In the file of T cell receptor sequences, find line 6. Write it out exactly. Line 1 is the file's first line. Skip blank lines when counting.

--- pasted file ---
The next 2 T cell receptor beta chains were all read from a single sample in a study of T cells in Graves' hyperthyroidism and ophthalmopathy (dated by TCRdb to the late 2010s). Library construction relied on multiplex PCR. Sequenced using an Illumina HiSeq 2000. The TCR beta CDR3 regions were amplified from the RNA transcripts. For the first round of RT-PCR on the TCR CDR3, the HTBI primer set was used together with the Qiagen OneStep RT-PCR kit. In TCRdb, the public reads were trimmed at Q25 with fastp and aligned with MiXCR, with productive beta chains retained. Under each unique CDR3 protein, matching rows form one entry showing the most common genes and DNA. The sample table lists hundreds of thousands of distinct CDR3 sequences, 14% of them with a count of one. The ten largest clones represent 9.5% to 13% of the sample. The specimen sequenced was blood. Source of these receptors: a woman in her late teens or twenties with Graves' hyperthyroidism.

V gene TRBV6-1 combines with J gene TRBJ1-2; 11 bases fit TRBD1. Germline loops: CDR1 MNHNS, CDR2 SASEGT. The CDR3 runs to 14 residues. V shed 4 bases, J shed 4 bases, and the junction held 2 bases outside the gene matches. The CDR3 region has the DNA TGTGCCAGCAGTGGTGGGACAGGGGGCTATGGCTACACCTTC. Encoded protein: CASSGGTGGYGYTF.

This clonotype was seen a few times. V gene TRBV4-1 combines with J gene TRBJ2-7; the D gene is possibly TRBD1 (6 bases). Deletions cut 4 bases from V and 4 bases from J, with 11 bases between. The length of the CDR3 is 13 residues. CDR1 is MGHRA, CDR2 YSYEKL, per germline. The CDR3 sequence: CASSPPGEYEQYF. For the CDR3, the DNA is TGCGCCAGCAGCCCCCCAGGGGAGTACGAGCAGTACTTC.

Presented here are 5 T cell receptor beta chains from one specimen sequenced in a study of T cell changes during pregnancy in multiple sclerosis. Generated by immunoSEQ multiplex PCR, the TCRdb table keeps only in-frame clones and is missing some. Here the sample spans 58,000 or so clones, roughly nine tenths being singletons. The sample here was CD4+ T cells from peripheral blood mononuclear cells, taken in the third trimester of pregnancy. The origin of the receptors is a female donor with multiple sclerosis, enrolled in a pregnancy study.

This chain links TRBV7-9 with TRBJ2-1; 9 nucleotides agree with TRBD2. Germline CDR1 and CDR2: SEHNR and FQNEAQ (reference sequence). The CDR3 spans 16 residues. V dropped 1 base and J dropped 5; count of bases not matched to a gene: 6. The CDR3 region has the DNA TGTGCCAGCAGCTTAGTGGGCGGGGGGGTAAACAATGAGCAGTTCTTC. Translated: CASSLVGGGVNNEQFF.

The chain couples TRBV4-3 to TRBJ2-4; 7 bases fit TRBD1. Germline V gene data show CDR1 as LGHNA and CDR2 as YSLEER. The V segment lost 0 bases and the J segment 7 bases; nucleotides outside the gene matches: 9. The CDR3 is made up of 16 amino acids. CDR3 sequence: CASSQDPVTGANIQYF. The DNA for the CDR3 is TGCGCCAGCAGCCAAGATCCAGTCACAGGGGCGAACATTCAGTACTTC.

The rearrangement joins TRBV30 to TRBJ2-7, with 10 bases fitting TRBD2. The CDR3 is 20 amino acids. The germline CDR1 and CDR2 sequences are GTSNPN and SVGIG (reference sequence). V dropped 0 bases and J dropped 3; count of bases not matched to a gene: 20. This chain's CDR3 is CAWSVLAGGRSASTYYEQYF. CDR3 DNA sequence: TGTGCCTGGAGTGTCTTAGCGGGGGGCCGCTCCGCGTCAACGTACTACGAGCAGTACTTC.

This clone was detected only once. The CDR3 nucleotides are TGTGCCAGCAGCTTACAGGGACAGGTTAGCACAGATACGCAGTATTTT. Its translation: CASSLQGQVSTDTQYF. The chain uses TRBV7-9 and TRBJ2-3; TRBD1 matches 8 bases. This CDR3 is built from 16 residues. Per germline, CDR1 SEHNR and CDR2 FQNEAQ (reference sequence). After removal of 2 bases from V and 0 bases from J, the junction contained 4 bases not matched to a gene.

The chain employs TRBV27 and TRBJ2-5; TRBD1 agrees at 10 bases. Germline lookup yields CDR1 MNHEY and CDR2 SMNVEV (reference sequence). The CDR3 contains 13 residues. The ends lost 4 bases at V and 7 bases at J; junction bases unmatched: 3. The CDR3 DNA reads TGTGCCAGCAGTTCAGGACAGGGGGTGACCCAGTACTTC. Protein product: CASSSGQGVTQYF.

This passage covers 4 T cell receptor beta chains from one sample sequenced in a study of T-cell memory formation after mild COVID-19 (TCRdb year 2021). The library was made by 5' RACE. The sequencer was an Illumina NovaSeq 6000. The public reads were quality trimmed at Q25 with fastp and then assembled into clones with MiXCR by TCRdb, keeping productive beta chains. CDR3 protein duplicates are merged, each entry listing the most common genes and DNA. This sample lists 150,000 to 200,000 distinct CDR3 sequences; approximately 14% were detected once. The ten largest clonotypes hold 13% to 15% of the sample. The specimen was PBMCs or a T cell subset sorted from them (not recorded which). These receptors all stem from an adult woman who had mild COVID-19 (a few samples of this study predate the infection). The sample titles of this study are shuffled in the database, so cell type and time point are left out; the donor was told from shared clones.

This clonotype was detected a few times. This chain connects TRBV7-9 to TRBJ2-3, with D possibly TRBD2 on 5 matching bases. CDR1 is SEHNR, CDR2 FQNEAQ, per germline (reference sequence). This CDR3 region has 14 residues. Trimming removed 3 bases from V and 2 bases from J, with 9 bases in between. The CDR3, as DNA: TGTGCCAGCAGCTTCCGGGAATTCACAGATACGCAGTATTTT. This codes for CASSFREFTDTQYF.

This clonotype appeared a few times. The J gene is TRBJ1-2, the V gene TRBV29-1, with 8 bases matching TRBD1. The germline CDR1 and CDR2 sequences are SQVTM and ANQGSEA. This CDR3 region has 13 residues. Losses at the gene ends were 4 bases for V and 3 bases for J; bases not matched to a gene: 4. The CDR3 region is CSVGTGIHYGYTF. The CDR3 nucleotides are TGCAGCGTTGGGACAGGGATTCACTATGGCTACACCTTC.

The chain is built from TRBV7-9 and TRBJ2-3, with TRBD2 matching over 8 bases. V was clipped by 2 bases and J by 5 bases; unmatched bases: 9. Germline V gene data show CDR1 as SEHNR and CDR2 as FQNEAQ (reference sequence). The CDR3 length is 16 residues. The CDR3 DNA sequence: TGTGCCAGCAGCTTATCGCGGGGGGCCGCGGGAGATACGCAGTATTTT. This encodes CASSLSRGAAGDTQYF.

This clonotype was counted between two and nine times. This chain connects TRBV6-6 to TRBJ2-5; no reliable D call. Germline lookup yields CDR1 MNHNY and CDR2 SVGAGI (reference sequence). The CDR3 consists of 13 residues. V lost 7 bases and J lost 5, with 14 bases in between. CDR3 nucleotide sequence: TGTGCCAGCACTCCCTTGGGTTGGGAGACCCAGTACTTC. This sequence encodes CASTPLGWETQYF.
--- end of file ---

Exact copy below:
The chain couples TRBV4-3 to TRBJ2-4; 7 bases fit TRBD1. Germline V gene data show CDR1 as LGHNA and CDR2 as YSLEER. The V segment lost 0 bases and the J segment 7 bases; nucleotides outside the gene matches: 9. The CDR3 is made up of 16 amino acids. CDR3 sequence: CASSQDPVTGANIQYF. The DNA for the CDR3 is TGCGCCAGCAGCCAAGATCCAGTCACAGGGGCGAACATTCAGTACTTC.